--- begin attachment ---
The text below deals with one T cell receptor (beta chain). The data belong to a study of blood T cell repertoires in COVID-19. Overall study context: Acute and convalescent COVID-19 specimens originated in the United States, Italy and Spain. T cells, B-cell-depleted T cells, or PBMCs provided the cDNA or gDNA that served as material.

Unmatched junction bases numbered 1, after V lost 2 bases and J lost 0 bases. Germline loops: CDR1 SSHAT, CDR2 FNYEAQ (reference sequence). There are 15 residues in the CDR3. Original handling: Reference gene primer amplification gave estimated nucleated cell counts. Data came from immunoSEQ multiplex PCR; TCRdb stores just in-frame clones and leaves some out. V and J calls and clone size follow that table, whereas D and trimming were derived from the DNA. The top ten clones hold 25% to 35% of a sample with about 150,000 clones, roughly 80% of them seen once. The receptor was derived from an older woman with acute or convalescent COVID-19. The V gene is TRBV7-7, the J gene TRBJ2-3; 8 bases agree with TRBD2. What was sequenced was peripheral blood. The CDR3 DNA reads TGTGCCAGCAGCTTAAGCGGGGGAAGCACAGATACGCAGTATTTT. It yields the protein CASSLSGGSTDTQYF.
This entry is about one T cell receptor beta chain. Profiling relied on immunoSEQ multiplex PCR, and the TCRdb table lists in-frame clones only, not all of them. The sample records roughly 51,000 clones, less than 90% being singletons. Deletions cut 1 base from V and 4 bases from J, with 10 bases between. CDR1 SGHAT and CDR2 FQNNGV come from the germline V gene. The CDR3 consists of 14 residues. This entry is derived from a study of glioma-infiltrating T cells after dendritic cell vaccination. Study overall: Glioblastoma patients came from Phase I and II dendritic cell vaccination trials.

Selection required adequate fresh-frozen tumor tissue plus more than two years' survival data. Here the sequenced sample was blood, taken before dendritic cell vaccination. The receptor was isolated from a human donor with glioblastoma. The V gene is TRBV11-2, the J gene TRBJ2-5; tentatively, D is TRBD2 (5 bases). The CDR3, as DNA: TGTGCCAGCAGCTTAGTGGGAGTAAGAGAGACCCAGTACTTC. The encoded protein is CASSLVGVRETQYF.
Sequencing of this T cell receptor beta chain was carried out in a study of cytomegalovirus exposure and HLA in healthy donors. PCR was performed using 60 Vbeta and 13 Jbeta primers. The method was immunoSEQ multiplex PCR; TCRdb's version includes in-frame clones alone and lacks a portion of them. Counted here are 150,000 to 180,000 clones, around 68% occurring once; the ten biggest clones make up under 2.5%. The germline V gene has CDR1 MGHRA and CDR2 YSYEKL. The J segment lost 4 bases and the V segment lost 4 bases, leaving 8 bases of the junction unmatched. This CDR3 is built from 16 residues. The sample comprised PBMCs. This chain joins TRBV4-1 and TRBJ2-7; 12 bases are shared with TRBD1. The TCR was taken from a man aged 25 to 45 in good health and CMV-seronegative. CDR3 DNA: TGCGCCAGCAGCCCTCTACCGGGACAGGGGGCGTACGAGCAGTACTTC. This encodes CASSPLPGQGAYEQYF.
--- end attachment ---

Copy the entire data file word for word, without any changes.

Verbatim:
The text below deals with one T cell receptor (beta chain). The data belong to a study of blood T cell repertoires in COVID-19. Overall study context: Acute and convalescent COVID-19 specimens originated in the United States, Italy and Spain. T cells, B-cell-depleted T cells, or PBMCs provided the cDNA or gDNA that served as material.

Unmatched junction bases numbered 1, after V lost 2 bases and J lost 0 bases. Germline loops: CDR1 SSHAT, CDR2 FNYEAQ (reference sequence). There are 15 residues in the CDR3. Original handling: Reference gene primer amplification gave estimated nucleated cell counts. Data came from immunoSEQ multiplex PCR; TCRdb stores just in-frame clones and leaves some out. V and J calls and clone size follow that table, whereas D and trimming were derived from the DNA. The top ten clones hold 25% to 35% of a sample with about 150,000 clones, roughly 80% of them seen once. The receptor was derived from an older woman with acute or convalescent COVID-19. The V gene is TRBV7-7, the J gene TRBJ2-3; 8 bases agree with TRBD2. What was sequenced was peripheral blood. The CDR3 DNA reads TGTGCCAGCAGCTTAAGCGGGGGAAGCACAGATACGCAGTATTTT. It yields the protein CASSLSGGSTDTQYF.
This entry is about one T cell receptor beta chain. Profiling relied on immunoSEQ multiplex PCR, and the TCRdb table lists in-frame clones only, not all of them. The sample records roughly 51,000 clones, less than 90% being singletons. Deletions cut 1 base from V and 4 bases from J, with 10 bases between. CDR1 SGHAT and CDR2 FQNNGV come from the germline V gene. The CDR3 consists of 14 residues. This entry is derived from a study of glioma-infiltrating T cells after dendritic cell vaccination. Study overall: Glioblastoma patients came from Phase I and II dendritic cell vaccination trials.

Selection required adequate fresh-frozen tumor tissue plus more than two years' survival data. Here the sequenced sample was blood, taken before dendritic cell vaccination. The receptor was isolated from a human donor with glioblastoma. The V gene is TRBV11-2, the J gene TRBJ2-5; tentatively, D is TRBD2 (5 bases). The CDR3, as DNA: TGTGCCAGCAGCTTAGTGGGAGTAAGAGAGACCCAGTACTTC. The encoded protein is CASSLVGVRETQYF.
Sequencing of this T cell receptor beta chain was carried out in a study of cytomegalovirus exposure and HLA in healthy donors. PCR was performed using 60 Vbeta and 13 Jbeta primers. The method was immunoSEQ multiplex PCR; TCRdb's version includes in-frame clones alone and lacks a portion of them. Counted here are 150,000 to 180,000 clones, around 68% occurring once; the ten biggest clones make up under 2.5%. The germline V gene has CDR1 MGHRA and CDR2 YSYEKL. The J segment lost 4 bases and the V segment lost 4 bases, leaving 8 bases of the junction unmatched. This CDR3 is built from 16 residues. The sample comprised PBMCs. This chain joins TRBV4-1 and TRBJ2-7; 12 bases are shared with TRBD1. The TCR was taken from a man aged 25 to 45 in good health and CMV-seronegative. CDR3 DNA: TGCGCCAGCAGCCCTCTACCGGGACAGGGGGCGTACGAGCAGTACTTC. This encodes CASSPLPGQGAYEQYF.